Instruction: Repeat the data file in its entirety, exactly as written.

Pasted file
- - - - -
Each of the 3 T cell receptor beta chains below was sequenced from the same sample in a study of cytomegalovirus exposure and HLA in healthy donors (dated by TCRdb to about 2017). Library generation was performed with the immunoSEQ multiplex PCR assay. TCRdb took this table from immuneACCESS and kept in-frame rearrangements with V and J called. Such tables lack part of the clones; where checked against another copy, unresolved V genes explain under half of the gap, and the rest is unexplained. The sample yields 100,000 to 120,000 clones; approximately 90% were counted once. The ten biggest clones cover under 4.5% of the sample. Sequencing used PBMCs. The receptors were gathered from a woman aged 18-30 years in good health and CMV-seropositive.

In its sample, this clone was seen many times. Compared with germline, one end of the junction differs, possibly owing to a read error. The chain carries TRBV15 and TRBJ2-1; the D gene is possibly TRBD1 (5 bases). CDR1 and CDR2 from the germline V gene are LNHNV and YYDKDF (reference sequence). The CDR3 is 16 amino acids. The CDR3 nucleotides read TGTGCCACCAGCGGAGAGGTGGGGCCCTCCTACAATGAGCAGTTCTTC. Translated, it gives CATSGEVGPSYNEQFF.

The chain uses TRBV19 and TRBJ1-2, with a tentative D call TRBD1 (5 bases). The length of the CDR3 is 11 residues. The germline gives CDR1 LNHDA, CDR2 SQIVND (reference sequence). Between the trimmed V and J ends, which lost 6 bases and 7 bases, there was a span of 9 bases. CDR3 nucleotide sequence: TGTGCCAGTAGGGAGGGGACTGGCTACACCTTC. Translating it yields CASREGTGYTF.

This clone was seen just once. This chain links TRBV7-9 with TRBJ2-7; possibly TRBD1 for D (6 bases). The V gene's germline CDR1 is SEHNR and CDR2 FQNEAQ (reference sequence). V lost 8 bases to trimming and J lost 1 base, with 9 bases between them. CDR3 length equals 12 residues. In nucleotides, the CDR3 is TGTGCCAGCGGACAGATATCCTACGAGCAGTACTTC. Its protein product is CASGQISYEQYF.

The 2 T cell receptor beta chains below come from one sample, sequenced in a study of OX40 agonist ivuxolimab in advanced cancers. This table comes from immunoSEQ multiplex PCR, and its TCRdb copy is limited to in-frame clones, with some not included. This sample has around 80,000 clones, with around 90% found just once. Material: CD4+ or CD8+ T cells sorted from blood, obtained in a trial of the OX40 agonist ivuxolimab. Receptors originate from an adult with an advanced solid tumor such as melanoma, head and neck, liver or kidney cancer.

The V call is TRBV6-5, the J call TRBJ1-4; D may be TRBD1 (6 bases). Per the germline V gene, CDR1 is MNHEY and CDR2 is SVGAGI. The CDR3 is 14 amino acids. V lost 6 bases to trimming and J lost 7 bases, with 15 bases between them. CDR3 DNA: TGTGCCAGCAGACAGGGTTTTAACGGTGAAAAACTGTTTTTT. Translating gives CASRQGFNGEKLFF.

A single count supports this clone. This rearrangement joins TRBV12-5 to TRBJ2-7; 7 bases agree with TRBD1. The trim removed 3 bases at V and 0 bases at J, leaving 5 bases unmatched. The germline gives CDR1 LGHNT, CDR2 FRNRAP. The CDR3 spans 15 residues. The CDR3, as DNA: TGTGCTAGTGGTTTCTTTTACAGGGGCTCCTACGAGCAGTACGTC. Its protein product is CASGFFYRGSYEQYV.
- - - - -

Each of the 3 T cell receptor beta chains below was sequenced from the same sample in a study of cytomegalovirus exposure and HLA in healthy donors (dated by TCRdb to about 2017). Library generation was performed with the immunoSEQ multiplex PCR assay. TCRdb took this table from immuneACCESS and kept in-frame rearrangements with V and J called. Such tables lack part of the clones; where checked against another copy, unresolved V genes explain under half of the gap, and the rest is unexplained. The sample yields 100,000 to 120,000 clones; approximately 90% were counted once. The ten biggest clones cover under 4.5% of the sample. Sequencing used PBMCs. The receptors were gathered from a woman aged 18-30 years in good health and CMV-seropositive.

In its sample, this clone was seen many times. Compared with germline, one end of the junction differs, possibly owing to a read error. The chain carries TRBV15 and TRBJ2-1; the D gene is possibly TRBD1 (5 bases). CDR1 and CDR2 from the germline V gene are LNHNV and YYDKDF (reference sequence). The CDR3 is 16 amino acids. The CDR3 nucleotides read TGTGCCACCAGCGGAGAGGTGGGGCCCTCCTACAATGAGCAGTTCTTC. Translated, it gives CATSGEVGPSYNEQFF.

The chain uses TRBV19 and TRBJ1-2, with a tentative D call TRBD1 (5 bases). The length of the CDR3 is 11 residues. The germline gives CDR1 LNHDA, CDR2 SQIVND (reference sequence). Between the trimmed V and J ends, which lost 6 bases and 7 bases, there was a span of 9 bases. CDR3 nucleotide sequence: TGTGCCAGTAGGGAGGGGACTGGCTACACCTTC. Translating it yields CASREGTGYTF.

This clone was seen just once. This chain links TRBV7-9 with TRBJ2-7; possibly TRBD1 for D (6 bases). The V gene's germline CDR1 is SEHNR and CDR2 FQNEAQ (reference sequence). V lost 8 bases to trimming and J lost 1 base, with 9 bases between them. CDR3 length equals 12 residues. In nucleotides, the CDR3 is TGTGCCAGCGGACAGATATCCTACGAGCAGTACTTC. Its protein product is CASGQISYEQYF.

The 2 T cell receptor beta chains below come from one sample, sequenced in a study of OX40 agonist ivuxolimab in advanced cancers. This table comes from immunoSEQ multiplex PCR, and its TCRdb copy is limited to in-frame clones, with some not included. This sample has around 80,000 clones, with around 90% found just once. Material: CD4+ or CD8+ T cells sorted from blood, obtained in a trial of the OX40 agonist ivuxolimab. Receptors originate from an adult with an advanced solid tumor such as melanoma, head and neck, liver or kidney cancer.

The V call is TRBV6-5, the J call TRBJ1-4; D may be TRBD1 (6 bases). Per the germline V gene, CDR1 is MNHEY and CDR2 is SVGAGI. The CDR3 is 14 amino acids. V lost 6 bases to trimming and J lost 7 bases, with 15 bases between them. CDR3 DNA: TGTGCCAGCAGACAGGGTTTTAACGGTGAAAAACTGTTTTTT. Translating gives CASRQGFNGEKLFF.

A single count supports this clone. This rearrangement joins TRBV12-5 to TRBJ2-7; 7 bases agree with TRBD1. The trim removed 3 bases at V and 0 bases at J, leaving 5 bases unmatched. The germline gives CDR1 LGHNT, CDR2 FRNRAP. The CDR3 spans 15 residues. The CDR3, as DNA: TGTGCTAGTGGTTTCTTTTACAGGGGCTCCTACGAGCAGTACGTC. Its protein product is CASGFFYRGSYEQYV.